An uphill initiative to promote D.C. statehood in handpicked pockets of the country is in limbo as state lawmakers gear up for sessions in their respective capitals.
For years, voting rights proponents in the District have bemoaned the indifference of Congress to their taxation without representation, their lack of budget autonomy and their unique duty to send local laws to Capitol Hill for 30-day reviews.
So D.C. Council member Michael A. Brown, at-large independent, began to reach out to state legislatures that would consider support for the city’s statehood ambitions through resolutions in their chambers – part of a multiplatform campaign that the city began last year. City officials wanted sitting members of Congress to look at opinions in their home districts while getting some state-level politicians to sympathize with D.C. self-determination efforts before they springboard to Capitol Hill.
Mr. Brown lost his seat in the general election this month to independent challenger David Grosso, so he will have to win a special election for a vacant at-large seat this spring if he wants to rejoin the council anytime soon. For now, council Chairman Phil Mendelson, a Democrat, said he does not know where the state-by-state project stands as the council enters a legislative period of its own in January.
D.C. officials will consider whether the effort is worth continuing even as their chances of success have improved, at least on paper. Democrats received a net gain of four state legislatures on Election Day, according to the National Conference of State Legislatures.
Democratic politicians are generally more sympathetic to the District’s plight for increased autonomy over its affairs. But city leaders have found an ally in Rep. Darrell E. Issa, California Republican and chairman of the House Committee on Oversight and Government Reform, in the District’s attempt to gain fuller control over how it appropriates its local funds and sets its fiscal year.
The District has a Democrat in the House, Delegate Eleanor Holmes Norton, but she is not allowed to cast final votes on the chamber floor.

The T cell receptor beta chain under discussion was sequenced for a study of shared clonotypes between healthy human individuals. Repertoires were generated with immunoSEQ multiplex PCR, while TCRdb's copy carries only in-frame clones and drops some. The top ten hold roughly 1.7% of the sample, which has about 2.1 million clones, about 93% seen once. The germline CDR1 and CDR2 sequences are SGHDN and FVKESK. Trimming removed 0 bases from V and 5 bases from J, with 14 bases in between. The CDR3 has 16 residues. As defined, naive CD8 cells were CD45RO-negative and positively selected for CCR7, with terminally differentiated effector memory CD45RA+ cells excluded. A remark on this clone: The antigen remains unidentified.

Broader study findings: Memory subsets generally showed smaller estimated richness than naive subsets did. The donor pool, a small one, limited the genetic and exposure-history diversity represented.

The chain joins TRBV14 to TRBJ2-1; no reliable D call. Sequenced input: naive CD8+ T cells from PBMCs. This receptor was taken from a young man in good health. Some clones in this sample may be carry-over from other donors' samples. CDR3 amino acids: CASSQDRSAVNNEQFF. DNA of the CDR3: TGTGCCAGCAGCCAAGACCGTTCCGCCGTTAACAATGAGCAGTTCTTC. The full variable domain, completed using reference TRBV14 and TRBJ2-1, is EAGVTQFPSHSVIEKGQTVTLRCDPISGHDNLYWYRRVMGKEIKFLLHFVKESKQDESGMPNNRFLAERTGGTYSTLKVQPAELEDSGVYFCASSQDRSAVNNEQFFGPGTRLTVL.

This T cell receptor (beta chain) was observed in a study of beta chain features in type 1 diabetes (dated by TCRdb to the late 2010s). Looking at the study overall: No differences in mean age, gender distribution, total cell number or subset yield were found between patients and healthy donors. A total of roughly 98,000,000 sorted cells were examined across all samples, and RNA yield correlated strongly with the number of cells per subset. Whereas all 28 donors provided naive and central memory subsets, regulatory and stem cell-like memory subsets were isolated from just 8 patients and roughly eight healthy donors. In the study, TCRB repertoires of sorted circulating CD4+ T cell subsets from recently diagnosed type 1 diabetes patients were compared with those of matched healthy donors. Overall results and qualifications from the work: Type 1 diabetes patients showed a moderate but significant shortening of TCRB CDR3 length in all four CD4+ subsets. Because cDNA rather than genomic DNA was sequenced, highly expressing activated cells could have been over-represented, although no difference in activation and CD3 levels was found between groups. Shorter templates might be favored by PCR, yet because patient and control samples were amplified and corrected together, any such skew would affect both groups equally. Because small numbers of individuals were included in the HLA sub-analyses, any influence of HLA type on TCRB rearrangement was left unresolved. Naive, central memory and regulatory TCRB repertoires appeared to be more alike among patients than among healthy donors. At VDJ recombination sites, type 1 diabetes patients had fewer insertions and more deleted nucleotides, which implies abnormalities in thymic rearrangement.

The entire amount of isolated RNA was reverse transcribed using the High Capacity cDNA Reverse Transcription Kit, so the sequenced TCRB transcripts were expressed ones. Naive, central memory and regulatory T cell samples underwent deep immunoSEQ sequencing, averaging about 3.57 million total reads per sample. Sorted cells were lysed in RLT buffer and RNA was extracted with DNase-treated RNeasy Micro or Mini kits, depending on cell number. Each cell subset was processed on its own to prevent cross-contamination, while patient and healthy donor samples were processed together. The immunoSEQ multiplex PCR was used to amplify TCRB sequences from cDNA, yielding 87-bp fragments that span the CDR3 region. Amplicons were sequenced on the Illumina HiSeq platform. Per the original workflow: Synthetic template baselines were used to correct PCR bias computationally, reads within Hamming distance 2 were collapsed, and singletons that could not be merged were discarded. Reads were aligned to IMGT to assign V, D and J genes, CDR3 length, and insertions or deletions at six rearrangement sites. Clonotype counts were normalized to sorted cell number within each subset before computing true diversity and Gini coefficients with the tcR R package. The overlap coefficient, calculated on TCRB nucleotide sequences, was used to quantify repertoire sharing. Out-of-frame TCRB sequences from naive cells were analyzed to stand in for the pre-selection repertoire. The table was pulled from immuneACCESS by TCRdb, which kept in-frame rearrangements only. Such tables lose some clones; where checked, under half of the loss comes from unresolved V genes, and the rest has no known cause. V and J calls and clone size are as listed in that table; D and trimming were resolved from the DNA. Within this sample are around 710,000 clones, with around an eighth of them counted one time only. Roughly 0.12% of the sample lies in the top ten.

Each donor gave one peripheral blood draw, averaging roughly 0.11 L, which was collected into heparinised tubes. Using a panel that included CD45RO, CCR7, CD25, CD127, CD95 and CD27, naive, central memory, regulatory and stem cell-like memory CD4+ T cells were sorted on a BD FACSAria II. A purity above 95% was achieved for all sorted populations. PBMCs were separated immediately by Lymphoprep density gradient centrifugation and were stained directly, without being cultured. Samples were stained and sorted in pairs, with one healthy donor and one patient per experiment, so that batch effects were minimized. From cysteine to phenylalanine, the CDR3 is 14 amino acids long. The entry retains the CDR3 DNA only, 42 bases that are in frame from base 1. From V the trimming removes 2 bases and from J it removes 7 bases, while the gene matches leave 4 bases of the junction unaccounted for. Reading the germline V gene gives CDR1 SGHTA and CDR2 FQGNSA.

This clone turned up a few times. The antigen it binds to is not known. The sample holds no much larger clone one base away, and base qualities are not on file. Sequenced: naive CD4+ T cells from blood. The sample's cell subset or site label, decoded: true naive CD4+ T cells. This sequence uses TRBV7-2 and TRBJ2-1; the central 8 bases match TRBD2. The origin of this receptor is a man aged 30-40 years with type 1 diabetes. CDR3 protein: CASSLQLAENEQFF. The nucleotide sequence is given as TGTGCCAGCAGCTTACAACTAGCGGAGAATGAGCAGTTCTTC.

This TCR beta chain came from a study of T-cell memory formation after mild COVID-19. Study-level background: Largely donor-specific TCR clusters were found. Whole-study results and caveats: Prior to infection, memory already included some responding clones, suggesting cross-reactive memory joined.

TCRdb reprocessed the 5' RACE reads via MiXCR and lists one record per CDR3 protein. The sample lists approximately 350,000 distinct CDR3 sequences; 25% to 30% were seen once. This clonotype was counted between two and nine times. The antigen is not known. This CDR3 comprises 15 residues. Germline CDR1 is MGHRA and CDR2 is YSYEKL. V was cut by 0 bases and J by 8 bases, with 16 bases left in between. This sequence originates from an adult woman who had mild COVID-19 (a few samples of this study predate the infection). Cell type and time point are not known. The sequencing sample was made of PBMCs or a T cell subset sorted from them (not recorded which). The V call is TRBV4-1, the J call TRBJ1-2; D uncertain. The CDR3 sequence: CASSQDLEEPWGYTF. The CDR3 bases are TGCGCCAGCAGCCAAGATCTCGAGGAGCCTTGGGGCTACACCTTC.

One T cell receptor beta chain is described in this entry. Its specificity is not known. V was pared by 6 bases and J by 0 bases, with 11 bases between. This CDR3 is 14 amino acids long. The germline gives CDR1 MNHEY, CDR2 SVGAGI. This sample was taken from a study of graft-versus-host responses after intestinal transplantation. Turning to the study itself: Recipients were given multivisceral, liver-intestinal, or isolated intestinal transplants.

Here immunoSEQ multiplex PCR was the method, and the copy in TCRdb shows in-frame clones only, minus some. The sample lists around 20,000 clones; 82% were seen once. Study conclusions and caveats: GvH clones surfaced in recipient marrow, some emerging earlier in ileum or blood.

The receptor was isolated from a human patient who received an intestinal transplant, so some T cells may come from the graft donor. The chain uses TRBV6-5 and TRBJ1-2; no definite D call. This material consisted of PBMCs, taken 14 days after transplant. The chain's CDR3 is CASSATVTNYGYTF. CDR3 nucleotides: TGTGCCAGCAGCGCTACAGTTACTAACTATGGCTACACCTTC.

States that swung to the left in elections include New Hampshire, a development that the NCSL described as “the biggest surprise of the election night.” Data show that Democrats must have picked up at least 115 seats to accomplish that feat.
Incidentally, the Granite State played a central role in early efforts to rally state lawmakers around the D.C. statehood banner. A snowstorm torpedoed the District’s chances at gaining support for the initiative during a visit to Concord during the mayoral term of Adrian M. Fenty in 2010, and an attempt led by Mayor Vincent C. Gray this year failed to sway a conservative-led committee.
If the project continues, D.C. officials and advocates will look for a sunnier outcome. Florida state Rep. Alan Williams introduced a D.C. statehood resolution in Tallahassee during the state’s legislative session this year, but it died after languishing in committee.
The closest activists came to statehood likely was in 2009, when the D.C. Voting Rights Act passed in the Senate with a filibuster-proof majority of 61 votes. It was the first time in 31 years that such a bill passed in the Senate, but a last-minute gun-rights amendment essentially killed the legislation.
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Tom Howell Jr. covers politics for The Washington Times. He can be reached at email@example.com.
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